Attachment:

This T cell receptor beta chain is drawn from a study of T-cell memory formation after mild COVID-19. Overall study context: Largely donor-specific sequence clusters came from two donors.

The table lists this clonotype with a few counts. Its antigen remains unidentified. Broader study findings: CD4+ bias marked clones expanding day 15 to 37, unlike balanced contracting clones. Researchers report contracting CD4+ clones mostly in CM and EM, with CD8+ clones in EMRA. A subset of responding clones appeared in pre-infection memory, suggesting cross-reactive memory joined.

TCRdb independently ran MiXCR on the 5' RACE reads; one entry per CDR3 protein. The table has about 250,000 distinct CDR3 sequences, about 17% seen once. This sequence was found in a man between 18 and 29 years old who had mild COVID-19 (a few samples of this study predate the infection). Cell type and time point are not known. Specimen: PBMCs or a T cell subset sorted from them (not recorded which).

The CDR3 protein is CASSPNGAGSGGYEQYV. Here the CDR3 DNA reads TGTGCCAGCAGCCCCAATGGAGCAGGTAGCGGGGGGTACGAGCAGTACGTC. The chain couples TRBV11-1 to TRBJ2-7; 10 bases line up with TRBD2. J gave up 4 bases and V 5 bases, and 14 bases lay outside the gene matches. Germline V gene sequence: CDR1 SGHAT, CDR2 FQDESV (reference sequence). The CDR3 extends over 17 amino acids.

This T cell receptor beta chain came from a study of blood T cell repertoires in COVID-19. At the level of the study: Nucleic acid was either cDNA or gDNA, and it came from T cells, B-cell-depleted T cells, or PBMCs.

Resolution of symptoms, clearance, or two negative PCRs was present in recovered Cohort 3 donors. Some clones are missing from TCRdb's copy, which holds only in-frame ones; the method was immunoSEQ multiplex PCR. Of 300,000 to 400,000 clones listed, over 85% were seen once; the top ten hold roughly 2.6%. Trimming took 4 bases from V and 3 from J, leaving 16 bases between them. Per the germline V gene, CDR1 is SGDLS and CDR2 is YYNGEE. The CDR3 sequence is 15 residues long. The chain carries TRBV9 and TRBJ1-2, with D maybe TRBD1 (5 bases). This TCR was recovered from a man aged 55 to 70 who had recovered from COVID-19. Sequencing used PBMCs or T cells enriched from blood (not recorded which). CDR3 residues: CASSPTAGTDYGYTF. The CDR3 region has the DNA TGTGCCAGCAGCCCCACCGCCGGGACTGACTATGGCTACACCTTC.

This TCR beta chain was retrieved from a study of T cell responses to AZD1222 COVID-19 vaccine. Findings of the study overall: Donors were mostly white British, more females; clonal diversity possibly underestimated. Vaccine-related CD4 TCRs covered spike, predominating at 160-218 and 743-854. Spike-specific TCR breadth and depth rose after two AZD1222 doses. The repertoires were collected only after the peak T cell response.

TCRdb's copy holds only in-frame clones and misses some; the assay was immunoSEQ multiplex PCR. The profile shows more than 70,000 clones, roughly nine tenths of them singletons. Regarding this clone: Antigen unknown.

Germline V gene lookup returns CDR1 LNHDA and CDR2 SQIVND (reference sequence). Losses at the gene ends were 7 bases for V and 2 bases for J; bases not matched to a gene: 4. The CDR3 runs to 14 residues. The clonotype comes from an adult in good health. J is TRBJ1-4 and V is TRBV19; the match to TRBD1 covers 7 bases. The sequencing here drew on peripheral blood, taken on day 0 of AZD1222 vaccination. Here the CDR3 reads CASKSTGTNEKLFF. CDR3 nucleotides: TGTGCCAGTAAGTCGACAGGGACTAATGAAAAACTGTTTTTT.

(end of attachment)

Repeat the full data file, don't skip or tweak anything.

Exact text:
This T cell receptor beta chain is drawn from a study of T-cell memory formation after mild COVID-19. Overall study context: Largely donor-specific sequence clusters came from two donors.

The table lists this clonotype with a few counts. Its antigen remains unidentified. Broader study findings: CD4+ bias marked clones expanding day 15 to 37, unlike balanced contracting clones. Researchers report contracting CD4+ clones mostly in CM and EM, with CD8+ clones in EMRA. A subset of responding clones appeared in pre-infection memory, suggesting cross-reactive memory joined.

TCRdb independently ran MiXCR on the 5' RACE reads; one entry per CDR3 protein. The table has about 250,000 distinct CDR3 sequences, about 17% seen once. This sequence was found in a man between 18 and 29 years old who had mild COVID-19 (a few samples of this study predate the infection). Cell type and time point are not known. Specimen: PBMCs or a T cell subset sorted from them (not recorded which).

The CDR3 protein is CASSPNGAGSGGYEQYV. Here the CDR3 DNA reads TGTGCCAGCAGCCCCAATGGAGCAGGTAGCGGGGGGTACGAGCAGTACGTC. The chain couples TRBV11-1 to TRBJ2-7; 10 bases line up with TRBD2. J gave up 4 bases and V 5 bases, and 14 bases lay outside the gene matches. Germline V gene sequence: CDR1 SGHAT, CDR2 FQDESV (reference sequence). The CDR3 extends over 17 amino acids.

This T cell receptor beta chain came from a study of blood T cell repertoires in COVID-19. At the level of the study: Nucleic acid was either cDNA or gDNA, and it came from T cells, B-cell-depleted T cells, or PBMCs.

Resolution of symptoms, clearance, or two negative PCRs was present in recovered Cohort 3 donors. Some clones are missing from TCRdb's copy, which holds only in-frame ones; the method was immunoSEQ multiplex PCR. Of 300,000 to 400,000 clones listed, over 85% were seen once; the top ten hold roughly 2.6%. Trimming took 4 bases from V and 3 from J, leaving 16 bases between them. Per the germline V gene, CDR1 is SGDLS and CDR2 is YYNGEE. The CDR3 sequence is 15 residues long. The chain carries TRBV9 and TRBJ1-2, with D maybe TRBD1 (5 bases). This TCR was recovered from a man aged 55 to 70 who had recovered from COVID-19. Sequencing used PBMCs or T cells enriched from blood (not recorded which). CDR3 residues: CASSPTAGTDYGYTF. The CDR3 region has the DNA TGTGCCAGCAGCCCCACCGCCGGGACTGACTATGGCTACACCTTC.

This TCR beta chain was retrieved from a study of T cell responses to AZD1222 COVID-19 vaccine. Findings of the study overall: Donors were mostly white British, more females; clonal diversity possibly underestimated. Vaccine-related CD4 TCRs covered spike, predominating at 160-218 and 743-854. Spike-specific TCR breadth and depth rose after two AZD1222 doses. The repertoires were collected only after the peak T cell response.

TCRdb's copy holds only in-frame clones and misses some; the assay was immunoSEQ multiplex PCR. The profile shows more than 70,000 clones, roughly nine tenths of them singletons. Regarding this clone: Antigen unknown.

Germline V gene lookup returns CDR1 LNHDA and CDR2 SQIVND (reference sequence). Losses at the gene ends were 7 bases for V and 2 bases for J; bases not matched to a gene: 4. The CDR3 runs to 14 residues. The clonotype comes from an adult in good health. J is TRBJ1-4 and V is TRBV19; the match to TRBD1 covers 7 bases. The sequencing here drew on peripheral blood, taken on day 0 of AZD1222 vaccination. Here the CDR3 reads CASKSTGTNEKLFF. CDR3 nucleotides: TGTGCCAGTAAGTCGACAGGGACTAATGAAAAACTGTTTTTT.